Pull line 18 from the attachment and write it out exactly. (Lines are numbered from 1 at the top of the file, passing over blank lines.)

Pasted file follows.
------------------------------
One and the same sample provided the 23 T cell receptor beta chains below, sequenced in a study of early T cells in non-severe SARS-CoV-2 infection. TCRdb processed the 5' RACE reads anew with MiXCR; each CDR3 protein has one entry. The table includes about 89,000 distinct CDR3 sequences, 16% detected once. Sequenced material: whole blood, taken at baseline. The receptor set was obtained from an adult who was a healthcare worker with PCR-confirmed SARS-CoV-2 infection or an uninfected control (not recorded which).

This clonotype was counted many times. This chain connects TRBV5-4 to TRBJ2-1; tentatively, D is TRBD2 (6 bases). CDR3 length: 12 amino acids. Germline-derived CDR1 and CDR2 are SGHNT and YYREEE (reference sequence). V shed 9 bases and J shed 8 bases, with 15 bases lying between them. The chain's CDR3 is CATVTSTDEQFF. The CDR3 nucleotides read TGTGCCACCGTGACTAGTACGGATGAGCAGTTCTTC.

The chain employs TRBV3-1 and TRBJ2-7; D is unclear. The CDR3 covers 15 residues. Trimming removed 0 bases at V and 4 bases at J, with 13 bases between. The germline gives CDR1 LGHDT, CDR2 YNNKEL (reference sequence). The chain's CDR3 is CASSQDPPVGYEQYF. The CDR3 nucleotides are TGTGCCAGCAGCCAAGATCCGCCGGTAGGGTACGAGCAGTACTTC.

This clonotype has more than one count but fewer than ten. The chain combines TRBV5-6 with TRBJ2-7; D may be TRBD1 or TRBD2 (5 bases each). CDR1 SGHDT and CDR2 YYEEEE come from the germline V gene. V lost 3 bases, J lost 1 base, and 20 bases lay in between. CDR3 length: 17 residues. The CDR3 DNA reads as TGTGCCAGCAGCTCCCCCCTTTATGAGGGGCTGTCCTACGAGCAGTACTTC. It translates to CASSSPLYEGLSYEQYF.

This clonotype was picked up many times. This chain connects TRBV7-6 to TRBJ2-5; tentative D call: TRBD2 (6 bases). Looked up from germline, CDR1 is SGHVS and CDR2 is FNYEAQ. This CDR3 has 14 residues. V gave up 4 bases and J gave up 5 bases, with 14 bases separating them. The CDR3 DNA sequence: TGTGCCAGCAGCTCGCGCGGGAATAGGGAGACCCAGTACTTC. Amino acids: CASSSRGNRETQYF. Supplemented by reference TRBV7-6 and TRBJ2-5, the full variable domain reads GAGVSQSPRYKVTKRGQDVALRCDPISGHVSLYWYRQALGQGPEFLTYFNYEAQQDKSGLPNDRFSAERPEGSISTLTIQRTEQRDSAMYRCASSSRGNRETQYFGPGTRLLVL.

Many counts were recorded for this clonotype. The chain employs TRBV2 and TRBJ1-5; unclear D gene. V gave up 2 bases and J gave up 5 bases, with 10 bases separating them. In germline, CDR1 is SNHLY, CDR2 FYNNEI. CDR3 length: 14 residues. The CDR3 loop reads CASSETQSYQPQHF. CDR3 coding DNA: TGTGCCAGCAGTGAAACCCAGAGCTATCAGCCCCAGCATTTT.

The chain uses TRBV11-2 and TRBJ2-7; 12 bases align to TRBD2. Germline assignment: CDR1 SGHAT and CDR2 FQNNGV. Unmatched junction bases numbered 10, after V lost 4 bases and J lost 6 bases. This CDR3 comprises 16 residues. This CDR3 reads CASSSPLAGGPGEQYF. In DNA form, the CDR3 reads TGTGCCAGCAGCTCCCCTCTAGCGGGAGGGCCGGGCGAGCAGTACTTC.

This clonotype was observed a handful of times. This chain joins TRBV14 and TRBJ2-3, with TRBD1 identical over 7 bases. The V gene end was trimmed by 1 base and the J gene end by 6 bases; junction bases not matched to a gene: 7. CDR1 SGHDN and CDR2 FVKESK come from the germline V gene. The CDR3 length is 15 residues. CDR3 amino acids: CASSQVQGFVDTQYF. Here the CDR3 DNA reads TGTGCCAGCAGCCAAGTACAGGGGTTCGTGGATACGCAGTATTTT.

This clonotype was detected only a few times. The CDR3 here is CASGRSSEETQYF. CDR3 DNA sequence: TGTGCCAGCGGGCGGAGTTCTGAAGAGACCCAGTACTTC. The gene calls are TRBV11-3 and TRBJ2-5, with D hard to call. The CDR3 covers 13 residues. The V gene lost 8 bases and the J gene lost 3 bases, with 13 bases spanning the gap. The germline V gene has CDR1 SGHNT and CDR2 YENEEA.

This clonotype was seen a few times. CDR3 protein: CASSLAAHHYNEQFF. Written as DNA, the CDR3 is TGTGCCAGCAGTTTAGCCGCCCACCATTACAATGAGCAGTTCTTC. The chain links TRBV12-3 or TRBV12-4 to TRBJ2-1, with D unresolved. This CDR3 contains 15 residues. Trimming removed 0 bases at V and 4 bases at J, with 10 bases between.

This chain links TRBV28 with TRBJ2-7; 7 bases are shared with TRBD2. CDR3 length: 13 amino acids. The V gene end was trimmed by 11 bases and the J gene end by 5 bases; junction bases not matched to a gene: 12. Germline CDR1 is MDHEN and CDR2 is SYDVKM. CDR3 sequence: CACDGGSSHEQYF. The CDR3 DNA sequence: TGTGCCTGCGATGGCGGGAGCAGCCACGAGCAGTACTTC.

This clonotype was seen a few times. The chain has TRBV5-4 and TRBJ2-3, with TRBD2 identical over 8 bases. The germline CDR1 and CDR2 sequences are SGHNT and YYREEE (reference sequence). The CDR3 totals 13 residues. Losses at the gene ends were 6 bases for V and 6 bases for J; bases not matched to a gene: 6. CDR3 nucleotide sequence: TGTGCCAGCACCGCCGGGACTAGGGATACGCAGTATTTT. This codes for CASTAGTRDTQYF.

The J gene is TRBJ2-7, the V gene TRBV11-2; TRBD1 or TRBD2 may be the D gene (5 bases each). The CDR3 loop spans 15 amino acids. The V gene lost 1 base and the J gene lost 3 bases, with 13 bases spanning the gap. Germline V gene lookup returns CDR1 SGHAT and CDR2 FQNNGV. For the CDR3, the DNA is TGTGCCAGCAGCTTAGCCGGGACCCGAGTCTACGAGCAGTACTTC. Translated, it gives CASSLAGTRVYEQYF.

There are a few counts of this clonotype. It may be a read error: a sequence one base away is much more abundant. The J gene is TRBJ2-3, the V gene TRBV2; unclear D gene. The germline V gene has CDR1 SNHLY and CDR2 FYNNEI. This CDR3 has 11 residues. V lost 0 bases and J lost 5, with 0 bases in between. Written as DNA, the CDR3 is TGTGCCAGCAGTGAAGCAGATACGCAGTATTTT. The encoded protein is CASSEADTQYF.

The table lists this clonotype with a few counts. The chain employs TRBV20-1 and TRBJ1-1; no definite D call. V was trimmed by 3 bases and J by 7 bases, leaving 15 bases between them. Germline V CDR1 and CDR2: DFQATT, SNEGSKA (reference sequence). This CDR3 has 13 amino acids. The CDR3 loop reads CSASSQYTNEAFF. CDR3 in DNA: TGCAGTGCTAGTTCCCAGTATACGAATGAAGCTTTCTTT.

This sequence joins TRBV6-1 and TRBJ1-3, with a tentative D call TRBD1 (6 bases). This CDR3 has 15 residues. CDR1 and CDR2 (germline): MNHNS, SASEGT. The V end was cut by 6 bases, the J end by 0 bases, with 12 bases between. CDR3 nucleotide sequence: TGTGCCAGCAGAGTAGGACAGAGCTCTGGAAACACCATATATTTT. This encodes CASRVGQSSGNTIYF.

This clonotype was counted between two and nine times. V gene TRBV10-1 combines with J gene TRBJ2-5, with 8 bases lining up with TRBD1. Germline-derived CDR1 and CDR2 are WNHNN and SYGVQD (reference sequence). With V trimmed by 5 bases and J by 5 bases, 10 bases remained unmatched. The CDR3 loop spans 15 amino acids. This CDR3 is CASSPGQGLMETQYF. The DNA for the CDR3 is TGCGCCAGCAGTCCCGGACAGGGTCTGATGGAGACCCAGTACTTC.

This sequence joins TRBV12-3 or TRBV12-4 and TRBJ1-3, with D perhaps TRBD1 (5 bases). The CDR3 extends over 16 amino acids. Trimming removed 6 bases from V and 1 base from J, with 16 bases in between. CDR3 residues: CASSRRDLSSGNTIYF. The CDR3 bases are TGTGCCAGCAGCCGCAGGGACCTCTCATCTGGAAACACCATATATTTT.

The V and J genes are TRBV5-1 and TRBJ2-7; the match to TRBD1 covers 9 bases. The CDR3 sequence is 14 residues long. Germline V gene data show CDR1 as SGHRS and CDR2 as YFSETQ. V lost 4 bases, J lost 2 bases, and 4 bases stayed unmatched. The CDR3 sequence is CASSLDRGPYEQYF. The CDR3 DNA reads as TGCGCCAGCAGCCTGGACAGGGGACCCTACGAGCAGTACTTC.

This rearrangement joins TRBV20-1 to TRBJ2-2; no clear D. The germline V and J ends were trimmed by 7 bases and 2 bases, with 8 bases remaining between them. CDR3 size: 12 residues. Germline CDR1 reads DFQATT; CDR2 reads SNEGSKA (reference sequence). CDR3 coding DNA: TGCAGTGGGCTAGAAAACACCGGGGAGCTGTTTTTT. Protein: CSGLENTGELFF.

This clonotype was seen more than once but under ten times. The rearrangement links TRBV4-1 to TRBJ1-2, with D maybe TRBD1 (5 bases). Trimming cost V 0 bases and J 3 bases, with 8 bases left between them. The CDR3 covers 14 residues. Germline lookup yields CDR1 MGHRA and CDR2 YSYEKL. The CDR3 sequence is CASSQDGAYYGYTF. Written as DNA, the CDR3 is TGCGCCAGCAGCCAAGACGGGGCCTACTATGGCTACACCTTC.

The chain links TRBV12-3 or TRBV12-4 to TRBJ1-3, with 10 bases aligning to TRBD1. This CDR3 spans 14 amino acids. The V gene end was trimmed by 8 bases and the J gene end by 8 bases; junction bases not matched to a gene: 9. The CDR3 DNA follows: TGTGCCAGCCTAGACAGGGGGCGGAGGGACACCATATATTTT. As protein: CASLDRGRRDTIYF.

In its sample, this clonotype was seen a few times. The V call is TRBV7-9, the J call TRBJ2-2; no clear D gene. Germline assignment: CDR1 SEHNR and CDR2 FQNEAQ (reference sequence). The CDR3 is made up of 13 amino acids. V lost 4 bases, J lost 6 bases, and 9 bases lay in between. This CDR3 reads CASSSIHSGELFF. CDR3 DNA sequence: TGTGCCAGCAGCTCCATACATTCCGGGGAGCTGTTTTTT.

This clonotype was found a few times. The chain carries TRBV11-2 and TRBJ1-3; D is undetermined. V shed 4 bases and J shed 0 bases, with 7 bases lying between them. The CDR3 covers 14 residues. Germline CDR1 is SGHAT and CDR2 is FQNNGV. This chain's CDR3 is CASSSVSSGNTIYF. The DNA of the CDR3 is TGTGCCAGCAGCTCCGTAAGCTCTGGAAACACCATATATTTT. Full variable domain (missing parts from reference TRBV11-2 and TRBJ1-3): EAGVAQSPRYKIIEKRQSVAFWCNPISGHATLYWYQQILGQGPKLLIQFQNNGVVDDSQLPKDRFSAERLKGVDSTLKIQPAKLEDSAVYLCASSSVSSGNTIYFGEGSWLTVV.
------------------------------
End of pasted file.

This sequence joins TRBV12-3 or TRBV12-4 and TRBJ1-3, with D perhaps TRBD1 (5 bases). The CDR3 extends over 16 amino acids. Trimming removed 6 bases from V and 1 base from J, with 16 bases in between. CDR3 residues: CASSRRDLSSGNTIYF. The CDR3 bases are TGTGCCAGCAGCCGCAGGGACCTCTCATCTGGAAACACCATATATTTT.